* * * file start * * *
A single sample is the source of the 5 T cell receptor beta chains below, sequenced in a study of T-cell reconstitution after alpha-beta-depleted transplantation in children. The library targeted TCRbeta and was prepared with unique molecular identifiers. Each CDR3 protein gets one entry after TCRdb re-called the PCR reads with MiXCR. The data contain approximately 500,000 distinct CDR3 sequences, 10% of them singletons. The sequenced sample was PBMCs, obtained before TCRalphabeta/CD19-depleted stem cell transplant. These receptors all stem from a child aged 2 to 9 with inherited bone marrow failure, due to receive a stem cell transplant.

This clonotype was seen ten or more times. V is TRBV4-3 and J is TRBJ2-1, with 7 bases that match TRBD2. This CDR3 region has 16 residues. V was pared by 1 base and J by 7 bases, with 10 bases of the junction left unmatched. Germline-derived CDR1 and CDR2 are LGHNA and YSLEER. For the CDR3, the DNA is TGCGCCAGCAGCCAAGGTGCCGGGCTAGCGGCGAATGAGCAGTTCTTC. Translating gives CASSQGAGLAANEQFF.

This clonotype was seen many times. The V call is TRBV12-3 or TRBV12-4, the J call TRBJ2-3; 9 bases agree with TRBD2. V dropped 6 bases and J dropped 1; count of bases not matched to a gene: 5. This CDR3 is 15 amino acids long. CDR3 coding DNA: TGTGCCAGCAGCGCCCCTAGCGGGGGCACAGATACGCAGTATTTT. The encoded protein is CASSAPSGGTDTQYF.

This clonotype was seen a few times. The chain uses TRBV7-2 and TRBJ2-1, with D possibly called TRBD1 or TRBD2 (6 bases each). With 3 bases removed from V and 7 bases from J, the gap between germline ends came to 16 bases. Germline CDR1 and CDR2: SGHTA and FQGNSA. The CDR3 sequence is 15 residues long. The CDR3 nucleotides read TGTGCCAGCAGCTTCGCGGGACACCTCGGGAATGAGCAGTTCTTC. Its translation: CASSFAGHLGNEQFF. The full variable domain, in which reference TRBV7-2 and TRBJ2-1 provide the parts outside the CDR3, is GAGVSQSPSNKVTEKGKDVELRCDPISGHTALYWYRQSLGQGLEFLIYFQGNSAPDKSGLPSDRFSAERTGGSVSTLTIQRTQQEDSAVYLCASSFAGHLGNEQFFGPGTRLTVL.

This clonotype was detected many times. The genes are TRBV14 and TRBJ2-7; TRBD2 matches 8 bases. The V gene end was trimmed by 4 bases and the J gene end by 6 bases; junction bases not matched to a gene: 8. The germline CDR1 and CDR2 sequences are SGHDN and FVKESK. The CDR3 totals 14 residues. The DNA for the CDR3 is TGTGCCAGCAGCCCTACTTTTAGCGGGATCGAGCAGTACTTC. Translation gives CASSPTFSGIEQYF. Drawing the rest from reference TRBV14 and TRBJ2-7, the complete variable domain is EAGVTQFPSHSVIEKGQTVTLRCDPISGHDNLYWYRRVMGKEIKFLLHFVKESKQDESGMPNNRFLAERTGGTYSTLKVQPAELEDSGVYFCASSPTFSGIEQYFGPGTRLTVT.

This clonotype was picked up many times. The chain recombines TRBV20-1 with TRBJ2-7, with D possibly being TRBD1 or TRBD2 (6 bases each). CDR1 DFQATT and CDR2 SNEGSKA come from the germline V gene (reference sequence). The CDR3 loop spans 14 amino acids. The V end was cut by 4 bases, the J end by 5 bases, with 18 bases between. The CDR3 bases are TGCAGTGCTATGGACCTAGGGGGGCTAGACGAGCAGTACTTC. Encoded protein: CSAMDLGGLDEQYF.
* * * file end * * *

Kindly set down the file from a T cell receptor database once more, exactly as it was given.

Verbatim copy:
A single sample is the source of the 5 T cell receptor beta chains below, sequenced in a study of T-cell reconstitution after alpha-beta-depleted transplantation in children. The library targeted TCRbeta and was prepared with unique molecular identifiers. Each CDR3 protein gets one entry after TCRdb re-called the PCR reads with MiXCR. The data contain approximately 500,000 distinct CDR3 sequences, 10% of them singletons. The sequenced sample was PBMCs, obtained before TCRalphabeta/CD19-depleted stem cell transplant. These receptors all stem from a child aged 2 to 9 with inherited bone marrow failure, due to receive a stem cell transplant.

This clonotype was seen ten or more times. V is TRBV4-3 and J is TRBJ2-1, with 7 bases that match TRBD2. This CDR3 region has 16 residues. V was pared by 1 base and J by 7 bases, with 10 bases of the junction left unmatched. Germline-derived CDR1 and CDR2 are LGHNA and YSLEER. For the CDR3, the DNA is TGCGCCAGCAGCCAAGGTGCCGGGCTAGCGGCGAATGAGCAGTTCTTC. Translating gives CASSQGAGLAANEQFF.

This clonotype was seen many times. The V call is TRBV12-3 or TRBV12-4, the J call TRBJ2-3; 9 bases agree with TRBD2. V dropped 6 bases and J dropped 1; count of bases not matched to a gene: 5. This CDR3 is 15 amino acids long. CDR3 coding DNA: TGTGCCAGCAGCGCCCCTAGCGGGGGCACAGATACGCAGTATTTT. The encoded protein is CASSAPSGGTDTQYF.

This clonotype was seen a few times. The chain uses TRBV7-2 and TRBJ2-1, with D possibly called TRBD1 or TRBD2 (6 bases each). With 3 bases removed from V and 7 bases from J, the gap between germline ends came to 16 bases. Germline CDR1 and CDR2: SGHTA and FQGNSA. The CDR3 sequence is 15 residues long. The CDR3 nucleotides read TGTGCCAGCAGCTTCGCGGGACACCTCGGGAATGAGCAGTTCTTC. Its translation: CASSFAGHLGNEQFF. The full variable domain, in which reference TRBV7-2 and TRBJ2-1 provide the parts outside the CDR3, is GAGVSQSPSNKVTEKGKDVELRCDPISGHTALYWYRQSLGQGLEFLIYFQGNSAPDKSGLPSDRFSAERTGGSVSTLTIQRTQQEDSAVYLCASSFAGHLGNEQFFGPGTRLTVL.

This clonotype was detected many times. The genes are TRBV14 and TRBJ2-7; TRBD2 matches 8 bases. The V gene end was trimmed by 4 bases and the J gene end by 6 bases; junction bases not matched to a gene: 8. The germline CDR1 and CDR2 sequences are SGHDN and FVKESK. The CDR3 totals 14 residues. The DNA for the CDR3 is TGTGCCAGCAGCCCTACTTTTAGCGGGATCGAGCAGTACTTC. Translation gives CASSPTFSGIEQYF. Drawing the rest from reference TRBV14 and TRBJ2-7, the complete variable domain is EAGVTQFPSHSVIEKGQTVTLRCDPISGHDNLYWYRRVMGKEIKFLLHFVKESKQDESGMPNNRFLAERTGGTYSTLKVQPAELEDSGVYFCASSPTFSGIEQYFGPGTRLTVT.

This clonotype was picked up many times. The chain recombines TRBV20-1 with TRBJ2-7, with D possibly being TRBD1 or TRBD2 (6 bases each). CDR1 DFQATT and CDR2 SNEGSKA come from the germline V gene (reference sequence). The CDR3 loop spans 14 amino acids. The V end was cut by 4 bases, the J end by 5 bases, with 18 bases between. The CDR3 bases are TGCAGTGCTATGGACCTAGGGGGGCTAGACGAGCAGTACTTC. Encoded protein: CSAMDLGGLDEQYF.